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The Damage Done When Using Inhalants

The Damage Done When Using Inhalants

If you were advised to take a medication prescribed by your physician and the list of side effects included the following:

Damage to the central nervous system, hearing loss, seizures, limb spasms, brain damage, lung damage, coma, and/or death. 

You most likely wouldn’t take it. However, many people risk damaging themselves in these ways when they use inhalants.

According to The National Institute on Drug Abuse (NIDA), the definition of an inhalant is:

“… volatile substances that produce chemical vapors that can be inhaled to induce a psychoactive, or mind-altering, effect. Although other used substances can be inhaled, the term “inhalants” is used to describe a variety of substances whose main common characteristic is that they are rarely, if ever, taken by any route other than inhalation”, “precise categorization of inhalants is difficult. One classification system lists four general categories of inhalants — volatile solvents, aerosols, gases, and nitrites — based on the forms in which they are often found in household, industrial, and medical products.”

The Cleveland Clinic lists some examples of these, which are commonly used:

Volatile solvents are liquids that vaporize at room temperature. They are used for household and industrial purposes. Examples of volatile solvents include: Paint thinners, paint removers, degreasers, gasoline, rubber cement, lighter fluid, glues, nail polish removers, dry cleaning fluids, correction fluids, and felt tip markers. Aerosols containing propellants and solvents. Some examples include: spray paints, spray deodorant, hair spray, Vegetable oil spray, and fabric protector spray.

Other examples include whipped cream canisters commonly referred to as “whippets”, and keyboard cleaners known as “duster”. With even just a single use, these substances cause damage to the body and brain in several ways.

A Weakened Immune System

Our immune system protects us from most diseases we encounter on a daily basis. If we don’t take any unnecessary risks with our health, our bodies are able to fight off most of the invaders that lurk almost everywhere in our environment. There are many forms of bacteria, pathogens, and viruses that we encounter every day which can cause diseases, such as COVID-19, the common cold, allergies, and the flu. An immune system that is not working to fully protect us may make us vulnerable to these conditions and many more. Increasing our vulnerability to disease by using inhalants should be considered an extreme and unnecessary risk to our physical and mental wellbeing.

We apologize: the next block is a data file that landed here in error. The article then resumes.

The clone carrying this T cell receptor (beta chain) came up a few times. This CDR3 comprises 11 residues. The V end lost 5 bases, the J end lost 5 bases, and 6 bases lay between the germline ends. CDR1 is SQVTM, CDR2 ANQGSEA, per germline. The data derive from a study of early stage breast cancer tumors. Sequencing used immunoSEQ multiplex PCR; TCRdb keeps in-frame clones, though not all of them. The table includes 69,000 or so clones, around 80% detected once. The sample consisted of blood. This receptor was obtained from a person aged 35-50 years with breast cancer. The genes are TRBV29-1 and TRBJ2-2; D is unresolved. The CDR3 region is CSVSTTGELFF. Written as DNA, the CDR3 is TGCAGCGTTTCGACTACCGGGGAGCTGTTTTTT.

Damage to internal organs:

Inhalant use also puts extreme stress on the cardiovascular system. When these toxic substances are inhaled, the heart starts beating faster, causing blood pressure to rise quickly. The high obtained from these substances does not last but a few minutes and the user will almost immediately use again, causing yet more stress on the heart and lungs. These can cause extensive and sometimes irreversible damage in a very short amount of time.

Brain Damage

Incurring brain damage is another hazard of inhalant use. The sudden rise in blood pressure can cause stroke. During stroke, a blood vessel in the brain bursts. Should this happen in the wrong area of the brain, sudden death can occur. No matter where this occurs in the brain, extreme damage will be the result. At minimum, experiencing a stroke can make everyday activities such as walking, talking, and getting dressed very difficult.

Psychological Effects

Large doses of these substances can have devastating psychological effects too.

Examples include: Confusion, delirium, experience dizziness, slurred speech, lethargy, depressed reflexes, general muscle weakness, stupor, irritability, hearing loss, tremors, lack of motor coordination, bone marrow toxicity, and vision problems.

Signs and symptoms

There are a few indications that someone may be using inhalants. These include but are not limited to: intense feelings of joy, drowsiness, irritability, general nervousness, easily agitated or excitable.

Other signs of use can include a noticeable chemical odor on breath, hands, and clothes spotted with paint or other stains. The person will also experience behavior changes such as depression or lack of interest. Also, weight loss caused by a decrease in appetite, as well as poor hygiene and grooming. Ulcers and irritated skin around mouth and nose are also indicators that a person is addicted to the high from inhaling these toxic substances.  If someone you care about is exhibiting some or any of these signs or symptoms from use, they need immediate help.

Diagnosis

Inhalant use does not show up in a urine drug screening, therefore it must be diagnosed by a medical professional through blood screenings that may show elevated liver enzymes. Specific urine screens can detect chemicals such as toluene or benzene.

However, if a loved one is using inhalants, it will be apparent long before the person seeks medical help.

Physical addiction does not usually occur with use of any of the above-mentioned substances. However, there is a psychological addiction to the high caused by inhaling them.

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